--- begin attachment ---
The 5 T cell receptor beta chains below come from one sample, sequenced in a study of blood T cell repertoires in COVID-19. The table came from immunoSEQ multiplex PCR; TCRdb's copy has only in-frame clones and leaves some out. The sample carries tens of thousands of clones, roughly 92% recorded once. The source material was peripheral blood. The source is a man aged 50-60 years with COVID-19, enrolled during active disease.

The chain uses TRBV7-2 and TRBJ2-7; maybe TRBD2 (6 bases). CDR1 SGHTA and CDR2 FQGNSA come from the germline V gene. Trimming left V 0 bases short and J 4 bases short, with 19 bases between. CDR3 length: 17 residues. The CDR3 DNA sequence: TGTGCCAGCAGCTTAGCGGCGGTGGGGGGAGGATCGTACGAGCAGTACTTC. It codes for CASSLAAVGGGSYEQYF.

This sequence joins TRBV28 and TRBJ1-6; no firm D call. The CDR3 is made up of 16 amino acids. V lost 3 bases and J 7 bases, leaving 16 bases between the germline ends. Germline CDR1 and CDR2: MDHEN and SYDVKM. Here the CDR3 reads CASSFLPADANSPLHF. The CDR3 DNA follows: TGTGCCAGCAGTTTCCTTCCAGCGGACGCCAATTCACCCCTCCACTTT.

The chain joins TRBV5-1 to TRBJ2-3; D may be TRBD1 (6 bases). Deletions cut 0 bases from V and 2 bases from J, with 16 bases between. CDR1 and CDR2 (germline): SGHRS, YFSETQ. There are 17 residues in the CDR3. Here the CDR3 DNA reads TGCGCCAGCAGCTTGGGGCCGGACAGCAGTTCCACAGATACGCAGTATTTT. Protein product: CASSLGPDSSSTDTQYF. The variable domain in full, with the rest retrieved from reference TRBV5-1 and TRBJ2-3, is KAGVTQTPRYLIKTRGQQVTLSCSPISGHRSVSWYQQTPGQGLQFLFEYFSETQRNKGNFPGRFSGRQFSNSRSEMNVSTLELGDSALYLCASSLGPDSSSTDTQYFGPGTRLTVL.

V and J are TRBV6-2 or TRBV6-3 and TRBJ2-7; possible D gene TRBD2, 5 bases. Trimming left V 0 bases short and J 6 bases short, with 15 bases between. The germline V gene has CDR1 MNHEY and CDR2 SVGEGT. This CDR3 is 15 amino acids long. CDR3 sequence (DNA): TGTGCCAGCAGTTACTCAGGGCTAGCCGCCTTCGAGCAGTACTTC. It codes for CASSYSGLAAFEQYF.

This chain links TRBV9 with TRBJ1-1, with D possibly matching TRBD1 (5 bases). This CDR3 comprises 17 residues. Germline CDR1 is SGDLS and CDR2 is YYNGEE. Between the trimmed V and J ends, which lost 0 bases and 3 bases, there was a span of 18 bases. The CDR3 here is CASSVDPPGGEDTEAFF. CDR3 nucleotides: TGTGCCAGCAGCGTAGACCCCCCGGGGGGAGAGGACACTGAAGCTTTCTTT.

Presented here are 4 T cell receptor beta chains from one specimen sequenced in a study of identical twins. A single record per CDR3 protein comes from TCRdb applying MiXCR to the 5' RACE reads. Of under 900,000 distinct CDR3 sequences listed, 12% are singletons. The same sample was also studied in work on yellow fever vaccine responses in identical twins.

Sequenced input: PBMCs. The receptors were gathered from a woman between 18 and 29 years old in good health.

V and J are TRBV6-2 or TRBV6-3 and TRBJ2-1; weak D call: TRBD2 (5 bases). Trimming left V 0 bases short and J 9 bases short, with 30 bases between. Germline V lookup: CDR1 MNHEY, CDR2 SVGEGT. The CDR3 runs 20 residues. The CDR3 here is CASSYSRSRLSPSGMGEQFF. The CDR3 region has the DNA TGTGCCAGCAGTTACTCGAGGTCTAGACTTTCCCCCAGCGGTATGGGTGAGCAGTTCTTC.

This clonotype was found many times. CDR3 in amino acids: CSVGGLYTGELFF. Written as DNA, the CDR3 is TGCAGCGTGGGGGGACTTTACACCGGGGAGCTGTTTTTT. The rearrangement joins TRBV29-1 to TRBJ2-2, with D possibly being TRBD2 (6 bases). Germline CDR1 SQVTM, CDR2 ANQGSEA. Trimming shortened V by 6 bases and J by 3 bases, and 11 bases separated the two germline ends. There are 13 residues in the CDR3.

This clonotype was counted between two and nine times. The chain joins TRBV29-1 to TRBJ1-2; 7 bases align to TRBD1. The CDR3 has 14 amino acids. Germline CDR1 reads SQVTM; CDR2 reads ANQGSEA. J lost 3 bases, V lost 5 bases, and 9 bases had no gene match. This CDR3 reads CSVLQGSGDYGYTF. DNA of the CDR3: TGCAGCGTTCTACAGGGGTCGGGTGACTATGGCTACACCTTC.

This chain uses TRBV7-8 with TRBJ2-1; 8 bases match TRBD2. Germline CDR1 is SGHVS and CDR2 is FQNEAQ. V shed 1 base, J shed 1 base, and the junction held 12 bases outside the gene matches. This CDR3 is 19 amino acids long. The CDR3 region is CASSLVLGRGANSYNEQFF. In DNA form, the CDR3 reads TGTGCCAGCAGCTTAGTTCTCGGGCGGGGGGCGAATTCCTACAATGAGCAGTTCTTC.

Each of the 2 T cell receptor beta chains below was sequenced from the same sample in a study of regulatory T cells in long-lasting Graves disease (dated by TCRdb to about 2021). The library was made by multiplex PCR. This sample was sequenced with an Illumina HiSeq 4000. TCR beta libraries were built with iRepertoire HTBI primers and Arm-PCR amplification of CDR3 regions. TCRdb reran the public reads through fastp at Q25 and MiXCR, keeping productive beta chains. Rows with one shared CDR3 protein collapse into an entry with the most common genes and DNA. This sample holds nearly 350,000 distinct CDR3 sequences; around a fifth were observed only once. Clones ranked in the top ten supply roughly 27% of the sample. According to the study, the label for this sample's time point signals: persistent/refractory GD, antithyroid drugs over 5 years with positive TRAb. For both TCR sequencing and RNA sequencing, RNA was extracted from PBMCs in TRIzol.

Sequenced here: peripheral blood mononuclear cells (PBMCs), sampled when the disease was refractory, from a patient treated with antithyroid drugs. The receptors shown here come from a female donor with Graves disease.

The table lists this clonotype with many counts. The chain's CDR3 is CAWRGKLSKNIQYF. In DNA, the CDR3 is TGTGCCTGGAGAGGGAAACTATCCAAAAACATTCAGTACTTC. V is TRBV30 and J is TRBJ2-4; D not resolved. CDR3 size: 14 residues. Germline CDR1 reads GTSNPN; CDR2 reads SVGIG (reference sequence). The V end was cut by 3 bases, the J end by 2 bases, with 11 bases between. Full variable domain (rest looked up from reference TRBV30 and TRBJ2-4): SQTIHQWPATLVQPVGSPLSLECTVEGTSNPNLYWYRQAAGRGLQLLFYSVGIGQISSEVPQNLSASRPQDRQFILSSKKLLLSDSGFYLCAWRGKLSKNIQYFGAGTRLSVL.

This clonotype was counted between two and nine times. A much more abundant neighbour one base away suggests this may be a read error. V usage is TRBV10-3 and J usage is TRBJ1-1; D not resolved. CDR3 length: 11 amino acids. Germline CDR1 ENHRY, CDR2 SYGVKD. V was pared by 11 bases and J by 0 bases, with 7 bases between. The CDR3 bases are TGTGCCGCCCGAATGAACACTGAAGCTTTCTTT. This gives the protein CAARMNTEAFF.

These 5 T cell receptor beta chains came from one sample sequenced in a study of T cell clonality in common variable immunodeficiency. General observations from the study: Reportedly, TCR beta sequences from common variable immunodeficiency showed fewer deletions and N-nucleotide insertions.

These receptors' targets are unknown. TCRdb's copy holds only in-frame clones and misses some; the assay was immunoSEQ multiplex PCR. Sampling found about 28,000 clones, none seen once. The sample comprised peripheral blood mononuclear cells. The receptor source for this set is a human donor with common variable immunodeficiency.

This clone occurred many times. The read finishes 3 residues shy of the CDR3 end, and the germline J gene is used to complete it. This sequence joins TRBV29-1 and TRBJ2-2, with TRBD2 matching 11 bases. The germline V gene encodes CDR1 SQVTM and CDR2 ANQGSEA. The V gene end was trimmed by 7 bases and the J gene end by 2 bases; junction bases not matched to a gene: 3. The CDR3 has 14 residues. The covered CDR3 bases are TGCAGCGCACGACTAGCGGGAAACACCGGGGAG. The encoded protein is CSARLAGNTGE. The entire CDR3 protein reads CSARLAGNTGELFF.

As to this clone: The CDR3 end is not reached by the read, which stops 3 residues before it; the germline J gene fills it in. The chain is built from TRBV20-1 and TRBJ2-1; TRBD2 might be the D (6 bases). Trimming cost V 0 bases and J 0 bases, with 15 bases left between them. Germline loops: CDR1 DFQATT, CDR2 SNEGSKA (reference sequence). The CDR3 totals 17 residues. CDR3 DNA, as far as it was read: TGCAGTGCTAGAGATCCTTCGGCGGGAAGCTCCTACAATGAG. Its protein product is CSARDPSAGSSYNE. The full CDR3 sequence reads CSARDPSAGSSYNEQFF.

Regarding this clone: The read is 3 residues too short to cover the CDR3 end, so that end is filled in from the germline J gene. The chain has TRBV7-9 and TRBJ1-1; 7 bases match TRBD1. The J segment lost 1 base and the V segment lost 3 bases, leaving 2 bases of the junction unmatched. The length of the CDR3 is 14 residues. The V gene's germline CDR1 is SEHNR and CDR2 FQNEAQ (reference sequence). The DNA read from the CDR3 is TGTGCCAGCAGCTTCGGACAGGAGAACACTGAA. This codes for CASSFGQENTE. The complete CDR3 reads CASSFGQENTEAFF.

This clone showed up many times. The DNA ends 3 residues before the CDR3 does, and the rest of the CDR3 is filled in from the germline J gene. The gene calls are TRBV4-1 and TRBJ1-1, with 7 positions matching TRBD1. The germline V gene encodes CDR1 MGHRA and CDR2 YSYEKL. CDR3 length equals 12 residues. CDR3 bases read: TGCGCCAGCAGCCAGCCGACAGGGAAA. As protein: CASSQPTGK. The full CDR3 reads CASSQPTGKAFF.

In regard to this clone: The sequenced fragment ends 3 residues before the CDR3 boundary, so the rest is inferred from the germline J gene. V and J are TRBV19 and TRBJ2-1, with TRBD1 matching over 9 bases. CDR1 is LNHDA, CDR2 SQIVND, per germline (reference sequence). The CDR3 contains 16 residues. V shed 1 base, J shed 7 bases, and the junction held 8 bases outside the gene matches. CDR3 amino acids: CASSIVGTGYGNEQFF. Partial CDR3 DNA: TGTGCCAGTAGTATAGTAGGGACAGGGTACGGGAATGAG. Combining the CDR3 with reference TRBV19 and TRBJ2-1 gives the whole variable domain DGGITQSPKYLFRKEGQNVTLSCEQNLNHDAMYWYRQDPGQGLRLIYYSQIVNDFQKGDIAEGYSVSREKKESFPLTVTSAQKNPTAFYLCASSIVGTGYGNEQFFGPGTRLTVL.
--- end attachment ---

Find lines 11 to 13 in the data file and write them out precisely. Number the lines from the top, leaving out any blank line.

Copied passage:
This clonotype was counted between two and nine times. The chain joins TRBV29-1 to TRBJ1-2; 7 bases align to TRBD1. The CDR3 has 14 amino acids. Germline CDR1 reads SQVTM; CDR2 reads ANQGSEA. J lost 3 bases, V lost 5 bases, and 9 bases had no gene match. This CDR3 reads CSVLQGSGDYGYTF. DNA of the CDR3: TGCAGCGTTCTACAGGGGTCGGGTGACTATGGCTACACCTTC.

This chain uses TRBV7-8 with TRBJ2-1; 8 bases match TRBD2. Germline CDR1 is SGHVS and CDR2 is FQNEAQ. V shed 1 base, J shed 1 base, and the junction held 12 bases outside the gene matches. This CDR3 is 19 amino acids long. The CDR3 region is CASSLVLGRGANSYNEQFF. In DNA form, the CDR3 reads TGTGCCAGCAGCTTAGTTCTCGGGCGGGGGGCGAATTCCTACAATGAGCAGTTCTTC.

Each of the 2 T cell receptor beta chains below was sequenced from the same sample in a study of regulatory T cells in long-lasting Graves disease (dated by TCRdb to about 2021). The library was made by multiplex PCR. This sample was sequenced with an Illumina HiSeq 4000. TCR beta libraries were built with iRepertoire HTBI primers and Arm-PCR amplification of CDR3 regions. TCRdb reran the public reads through fastp at Q25 and MiXCR, keeping productive beta chains. Rows with one shared CDR3 protein collapse into an entry with the most common genes and DNA. This sample holds nearly 350,000 distinct CDR3 sequences; around a fifth were observed only once. Clones ranked in the top ten supply roughly 27% of the sample. According to the study, the label for this sample's time point signals: persistent/refractory GD, antithyroid drugs over 5 years with positive TRAb. For both TCR sequencing and RNA sequencing, RNA was extracted from PBMCs in TRIzol.